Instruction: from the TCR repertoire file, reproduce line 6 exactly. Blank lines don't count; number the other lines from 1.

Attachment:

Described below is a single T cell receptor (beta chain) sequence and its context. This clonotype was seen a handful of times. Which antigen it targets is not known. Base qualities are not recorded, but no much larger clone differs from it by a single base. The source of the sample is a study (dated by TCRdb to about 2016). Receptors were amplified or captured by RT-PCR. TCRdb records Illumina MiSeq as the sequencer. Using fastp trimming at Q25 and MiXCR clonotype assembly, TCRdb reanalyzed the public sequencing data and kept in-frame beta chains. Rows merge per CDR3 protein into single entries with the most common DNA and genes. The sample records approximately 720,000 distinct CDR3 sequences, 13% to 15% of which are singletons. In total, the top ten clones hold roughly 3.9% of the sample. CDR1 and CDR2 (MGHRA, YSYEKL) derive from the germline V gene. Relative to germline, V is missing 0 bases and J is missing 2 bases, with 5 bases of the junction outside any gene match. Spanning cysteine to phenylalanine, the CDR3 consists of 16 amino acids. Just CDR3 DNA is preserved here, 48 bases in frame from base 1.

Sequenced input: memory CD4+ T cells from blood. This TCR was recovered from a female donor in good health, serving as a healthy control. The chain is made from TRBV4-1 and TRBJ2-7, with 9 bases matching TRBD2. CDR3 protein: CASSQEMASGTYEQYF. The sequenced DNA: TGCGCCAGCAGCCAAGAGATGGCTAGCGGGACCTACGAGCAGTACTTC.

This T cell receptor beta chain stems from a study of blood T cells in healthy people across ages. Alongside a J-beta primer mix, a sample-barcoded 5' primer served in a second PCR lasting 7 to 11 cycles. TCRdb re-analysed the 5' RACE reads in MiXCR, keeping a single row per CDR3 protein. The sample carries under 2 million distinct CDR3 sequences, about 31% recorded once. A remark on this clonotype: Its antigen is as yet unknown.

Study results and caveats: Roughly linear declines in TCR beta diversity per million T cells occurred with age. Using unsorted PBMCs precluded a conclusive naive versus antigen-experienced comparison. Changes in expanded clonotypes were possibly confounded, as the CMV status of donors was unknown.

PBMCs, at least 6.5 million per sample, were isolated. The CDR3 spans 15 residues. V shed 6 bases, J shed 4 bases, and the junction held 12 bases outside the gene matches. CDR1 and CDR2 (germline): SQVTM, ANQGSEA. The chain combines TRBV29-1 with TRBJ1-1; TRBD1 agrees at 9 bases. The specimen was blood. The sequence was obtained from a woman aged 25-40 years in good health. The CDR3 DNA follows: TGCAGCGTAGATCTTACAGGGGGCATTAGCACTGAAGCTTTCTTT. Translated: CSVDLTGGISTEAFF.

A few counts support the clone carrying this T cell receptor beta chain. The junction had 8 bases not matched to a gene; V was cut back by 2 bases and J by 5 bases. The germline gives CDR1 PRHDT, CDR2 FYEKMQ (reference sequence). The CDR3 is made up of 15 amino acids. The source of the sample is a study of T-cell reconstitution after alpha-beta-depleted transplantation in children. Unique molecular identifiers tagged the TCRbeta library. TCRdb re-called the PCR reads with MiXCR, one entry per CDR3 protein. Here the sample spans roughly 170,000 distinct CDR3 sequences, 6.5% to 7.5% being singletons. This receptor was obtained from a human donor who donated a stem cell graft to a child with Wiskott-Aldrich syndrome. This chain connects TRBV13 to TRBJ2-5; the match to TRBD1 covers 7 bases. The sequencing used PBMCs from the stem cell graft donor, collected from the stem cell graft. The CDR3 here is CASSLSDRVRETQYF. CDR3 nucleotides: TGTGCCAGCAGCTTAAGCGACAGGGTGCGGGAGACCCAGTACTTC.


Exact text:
A few counts support the clone carrying this T cell receptor beta chain. The junction had 8 bases not matched to a gene; V was cut back by 2 bases and J by 5 bases. The germline gives CDR1 PRHDT, CDR2 FYEKMQ (reference sequence). The CDR3 is made up of 15 amino acids. The source of the sample is a study of T-cell reconstitution after alpha-beta-depleted transplantation in children. Unique molecular identifiers tagged the TCRbeta library. TCRdb re-called the PCR reads with MiXCR, one entry per CDR3 protein. Here the sample spans roughly 170,000 distinct CDR3 sequences, 6.5% to 7.5% being singletons. This receptor was obtained from a human donor who donated a stem cell graft to a child with Wiskott-Aldrich syndrome. This chain connects TRBV13 to TRBJ2-5; the match to TRBD1 covers 7 bases. The sequencing used PBMCs from the stem cell graft donor, collected from the stem cell graft. The CDR3 here is CASSLSDRVRETQYF. CDR3 nucleotides: TGTGCCAGCAGCTTAAGCGACAGGGTGCGGGAGACCCAGTACTTC.